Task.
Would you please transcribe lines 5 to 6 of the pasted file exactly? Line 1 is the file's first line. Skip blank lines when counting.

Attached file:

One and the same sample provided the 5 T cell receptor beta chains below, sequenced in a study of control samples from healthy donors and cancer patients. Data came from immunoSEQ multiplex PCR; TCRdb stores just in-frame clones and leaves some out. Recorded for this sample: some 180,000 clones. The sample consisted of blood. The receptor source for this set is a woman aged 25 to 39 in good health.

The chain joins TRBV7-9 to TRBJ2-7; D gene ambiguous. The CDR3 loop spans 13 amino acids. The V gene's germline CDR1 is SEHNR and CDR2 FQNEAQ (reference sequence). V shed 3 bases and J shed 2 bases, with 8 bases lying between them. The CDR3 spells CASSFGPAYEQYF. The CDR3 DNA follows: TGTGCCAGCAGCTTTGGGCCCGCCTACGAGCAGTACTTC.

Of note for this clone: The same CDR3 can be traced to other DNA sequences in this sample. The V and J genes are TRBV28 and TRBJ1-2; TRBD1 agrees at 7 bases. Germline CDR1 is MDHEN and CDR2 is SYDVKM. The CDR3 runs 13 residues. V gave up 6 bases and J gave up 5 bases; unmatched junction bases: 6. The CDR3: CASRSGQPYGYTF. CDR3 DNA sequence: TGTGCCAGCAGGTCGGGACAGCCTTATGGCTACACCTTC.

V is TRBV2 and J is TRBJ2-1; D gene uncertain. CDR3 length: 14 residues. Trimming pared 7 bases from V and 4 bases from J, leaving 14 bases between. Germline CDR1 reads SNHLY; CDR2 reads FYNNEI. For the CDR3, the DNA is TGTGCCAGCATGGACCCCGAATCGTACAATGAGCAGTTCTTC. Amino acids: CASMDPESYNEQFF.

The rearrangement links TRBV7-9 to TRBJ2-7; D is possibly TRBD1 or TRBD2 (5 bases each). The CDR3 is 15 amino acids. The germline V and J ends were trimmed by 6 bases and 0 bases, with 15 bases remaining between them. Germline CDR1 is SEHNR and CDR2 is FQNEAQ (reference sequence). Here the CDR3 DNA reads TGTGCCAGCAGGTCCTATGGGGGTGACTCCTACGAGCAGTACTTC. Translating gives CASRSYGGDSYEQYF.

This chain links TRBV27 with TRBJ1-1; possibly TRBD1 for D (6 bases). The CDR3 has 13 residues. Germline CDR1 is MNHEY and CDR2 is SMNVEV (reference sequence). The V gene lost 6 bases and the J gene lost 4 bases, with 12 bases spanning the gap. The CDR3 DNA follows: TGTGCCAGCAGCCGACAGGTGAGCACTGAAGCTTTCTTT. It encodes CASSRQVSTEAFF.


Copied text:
The rearrangement links TRBV7-9 to TRBJ2-7; D is possibly TRBD1 or TRBD2 (5 bases each). The CDR3 is 15 amino acids. The germline V and J ends were trimmed by 6 bases and 0 bases, with 15 bases remaining between them. Germline CDR1 is SEHNR and CDR2 is FQNEAQ (reference sequence). Here the CDR3 DNA reads TGTGCCAGCAGGTCCTATGGGGGTGACTCCTACGAGCAGTACTTC. Translating gives CASRSYGGDSYEQYF.

This chain links TRBV27 with TRBJ1-1; possibly TRBD1 for D (6 bases). The CDR3 has 13 residues. Germline CDR1 is MNHEY and CDR2 is SMNVEV (reference sequence). The V gene lost 6 bases and the J gene lost 4 bases, with 12 bases spanning the gap. The CDR3 DNA follows: TGTGCCAGCAGCCGACAGGTGAGCACTGAAGCTTTCTTT. It encodes CASSRQVSTEAFF.